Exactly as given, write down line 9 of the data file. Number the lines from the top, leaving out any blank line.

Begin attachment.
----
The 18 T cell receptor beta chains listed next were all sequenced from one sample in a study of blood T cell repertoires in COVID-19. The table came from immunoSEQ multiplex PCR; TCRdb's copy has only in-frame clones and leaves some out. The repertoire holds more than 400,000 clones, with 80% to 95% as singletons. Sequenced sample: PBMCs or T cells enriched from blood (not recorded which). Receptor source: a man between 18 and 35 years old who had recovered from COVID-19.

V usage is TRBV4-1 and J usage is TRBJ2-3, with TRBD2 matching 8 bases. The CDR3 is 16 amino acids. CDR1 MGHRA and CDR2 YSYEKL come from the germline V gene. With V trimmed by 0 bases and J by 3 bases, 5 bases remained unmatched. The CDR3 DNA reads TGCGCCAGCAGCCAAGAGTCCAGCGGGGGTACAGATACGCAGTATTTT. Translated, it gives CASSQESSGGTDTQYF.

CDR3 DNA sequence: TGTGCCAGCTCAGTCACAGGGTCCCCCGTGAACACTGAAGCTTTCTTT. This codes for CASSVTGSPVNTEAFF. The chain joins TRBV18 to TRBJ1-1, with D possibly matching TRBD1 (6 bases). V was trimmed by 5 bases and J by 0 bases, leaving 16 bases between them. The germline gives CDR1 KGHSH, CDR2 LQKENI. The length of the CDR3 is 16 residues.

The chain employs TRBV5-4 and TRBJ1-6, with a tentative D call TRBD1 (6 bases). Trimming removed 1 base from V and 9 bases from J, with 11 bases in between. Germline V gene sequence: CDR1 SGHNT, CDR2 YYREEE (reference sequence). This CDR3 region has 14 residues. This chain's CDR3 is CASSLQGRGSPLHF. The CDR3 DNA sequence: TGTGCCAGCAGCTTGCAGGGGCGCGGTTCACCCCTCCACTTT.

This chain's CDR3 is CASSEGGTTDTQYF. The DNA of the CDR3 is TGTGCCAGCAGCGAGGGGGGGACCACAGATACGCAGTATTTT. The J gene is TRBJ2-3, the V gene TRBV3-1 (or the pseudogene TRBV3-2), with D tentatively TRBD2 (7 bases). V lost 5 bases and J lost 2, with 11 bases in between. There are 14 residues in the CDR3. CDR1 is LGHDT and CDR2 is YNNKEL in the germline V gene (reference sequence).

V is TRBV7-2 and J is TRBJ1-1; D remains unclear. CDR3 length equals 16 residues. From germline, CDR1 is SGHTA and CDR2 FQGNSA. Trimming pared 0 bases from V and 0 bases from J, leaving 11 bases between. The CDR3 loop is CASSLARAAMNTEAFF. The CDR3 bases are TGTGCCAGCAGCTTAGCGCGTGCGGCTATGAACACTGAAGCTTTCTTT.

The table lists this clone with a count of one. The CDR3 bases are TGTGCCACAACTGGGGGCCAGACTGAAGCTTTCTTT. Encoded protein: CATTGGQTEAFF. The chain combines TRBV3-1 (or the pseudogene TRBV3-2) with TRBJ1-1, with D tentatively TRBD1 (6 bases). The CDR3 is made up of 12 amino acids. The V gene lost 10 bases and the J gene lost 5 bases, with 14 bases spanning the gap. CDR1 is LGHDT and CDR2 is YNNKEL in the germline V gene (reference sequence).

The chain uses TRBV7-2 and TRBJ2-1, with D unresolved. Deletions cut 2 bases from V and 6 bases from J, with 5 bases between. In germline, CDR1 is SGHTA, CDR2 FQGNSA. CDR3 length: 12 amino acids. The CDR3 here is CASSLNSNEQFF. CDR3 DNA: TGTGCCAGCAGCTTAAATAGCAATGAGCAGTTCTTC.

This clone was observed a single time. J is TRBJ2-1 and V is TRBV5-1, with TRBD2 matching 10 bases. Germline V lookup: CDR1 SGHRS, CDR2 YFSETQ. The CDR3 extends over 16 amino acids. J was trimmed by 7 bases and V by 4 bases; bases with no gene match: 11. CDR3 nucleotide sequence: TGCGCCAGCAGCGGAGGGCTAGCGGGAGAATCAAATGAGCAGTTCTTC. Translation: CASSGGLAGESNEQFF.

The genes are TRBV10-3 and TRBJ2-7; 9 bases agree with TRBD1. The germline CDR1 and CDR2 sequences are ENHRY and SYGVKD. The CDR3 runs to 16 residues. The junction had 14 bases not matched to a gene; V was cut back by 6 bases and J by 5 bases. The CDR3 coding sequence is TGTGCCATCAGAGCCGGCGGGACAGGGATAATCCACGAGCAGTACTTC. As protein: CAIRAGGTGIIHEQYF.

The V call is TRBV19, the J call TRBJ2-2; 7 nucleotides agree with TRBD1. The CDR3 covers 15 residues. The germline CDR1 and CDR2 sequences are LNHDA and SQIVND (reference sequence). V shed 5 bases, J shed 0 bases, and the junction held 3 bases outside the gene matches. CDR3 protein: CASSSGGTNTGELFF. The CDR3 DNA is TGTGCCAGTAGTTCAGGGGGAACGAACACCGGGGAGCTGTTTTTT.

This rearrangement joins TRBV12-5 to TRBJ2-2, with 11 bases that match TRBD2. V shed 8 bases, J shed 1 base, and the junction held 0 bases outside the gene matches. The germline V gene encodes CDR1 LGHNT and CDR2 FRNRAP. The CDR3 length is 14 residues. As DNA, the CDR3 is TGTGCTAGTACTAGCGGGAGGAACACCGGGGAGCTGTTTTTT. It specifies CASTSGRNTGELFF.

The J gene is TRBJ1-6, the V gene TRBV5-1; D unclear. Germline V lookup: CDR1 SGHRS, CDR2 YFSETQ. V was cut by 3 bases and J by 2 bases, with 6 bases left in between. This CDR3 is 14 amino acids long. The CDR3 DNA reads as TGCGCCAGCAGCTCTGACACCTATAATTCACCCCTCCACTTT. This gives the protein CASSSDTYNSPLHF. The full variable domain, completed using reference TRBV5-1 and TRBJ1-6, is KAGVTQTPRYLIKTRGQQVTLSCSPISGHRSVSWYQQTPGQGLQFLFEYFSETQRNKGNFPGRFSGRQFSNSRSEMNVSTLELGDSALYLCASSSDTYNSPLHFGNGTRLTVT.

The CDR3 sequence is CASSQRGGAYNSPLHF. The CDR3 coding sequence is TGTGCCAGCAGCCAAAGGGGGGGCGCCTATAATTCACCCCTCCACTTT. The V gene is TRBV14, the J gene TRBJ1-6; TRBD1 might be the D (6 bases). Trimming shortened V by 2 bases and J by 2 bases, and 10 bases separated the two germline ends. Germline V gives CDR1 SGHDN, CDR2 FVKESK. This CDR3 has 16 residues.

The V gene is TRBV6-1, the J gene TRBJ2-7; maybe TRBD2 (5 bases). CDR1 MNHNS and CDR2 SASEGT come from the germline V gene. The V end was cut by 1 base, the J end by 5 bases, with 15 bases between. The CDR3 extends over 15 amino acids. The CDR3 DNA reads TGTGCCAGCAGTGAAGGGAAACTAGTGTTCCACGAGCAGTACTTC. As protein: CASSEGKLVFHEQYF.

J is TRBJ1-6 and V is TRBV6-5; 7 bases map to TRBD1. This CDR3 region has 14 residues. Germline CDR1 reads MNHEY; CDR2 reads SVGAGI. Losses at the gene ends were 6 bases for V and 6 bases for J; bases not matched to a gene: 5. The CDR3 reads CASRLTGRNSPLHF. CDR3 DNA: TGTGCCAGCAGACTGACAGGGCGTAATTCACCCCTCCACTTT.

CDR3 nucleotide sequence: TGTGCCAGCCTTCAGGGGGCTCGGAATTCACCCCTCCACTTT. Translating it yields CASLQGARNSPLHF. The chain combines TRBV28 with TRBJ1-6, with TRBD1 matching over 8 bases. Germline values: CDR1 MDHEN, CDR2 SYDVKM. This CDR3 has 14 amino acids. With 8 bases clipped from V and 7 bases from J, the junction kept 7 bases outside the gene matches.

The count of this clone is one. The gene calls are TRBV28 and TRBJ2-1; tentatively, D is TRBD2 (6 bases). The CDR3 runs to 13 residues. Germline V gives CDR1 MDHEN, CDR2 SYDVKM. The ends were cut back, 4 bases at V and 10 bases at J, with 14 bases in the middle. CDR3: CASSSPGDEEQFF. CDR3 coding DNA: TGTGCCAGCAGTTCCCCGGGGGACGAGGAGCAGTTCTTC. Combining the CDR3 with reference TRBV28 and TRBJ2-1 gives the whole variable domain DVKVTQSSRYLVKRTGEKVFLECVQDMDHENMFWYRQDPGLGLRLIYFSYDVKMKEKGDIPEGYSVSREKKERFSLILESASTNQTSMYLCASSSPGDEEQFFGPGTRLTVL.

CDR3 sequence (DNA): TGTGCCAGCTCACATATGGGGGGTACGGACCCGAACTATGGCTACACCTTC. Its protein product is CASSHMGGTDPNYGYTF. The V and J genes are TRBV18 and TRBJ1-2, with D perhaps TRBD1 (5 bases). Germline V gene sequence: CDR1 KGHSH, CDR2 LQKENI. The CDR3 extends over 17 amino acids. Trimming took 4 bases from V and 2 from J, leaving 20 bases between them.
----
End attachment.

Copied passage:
This clone was observed a single time. J is TRBJ2-1 and V is TRBV5-1, with TRBD2 matching 10 bases. Germline V lookup: CDR1 SGHRS, CDR2 YFSETQ. The CDR3 extends over 16 amino acids. J was trimmed by 7 bases and V by 4 bases; bases with no gene match: 11. CDR3 nucleotide sequence: TGCGCCAGCAGCGGAGGGCTAGCGGGAGAATCAAATGAGCAGTTCTTC. Translation: CASSGGLAGESNEQFF.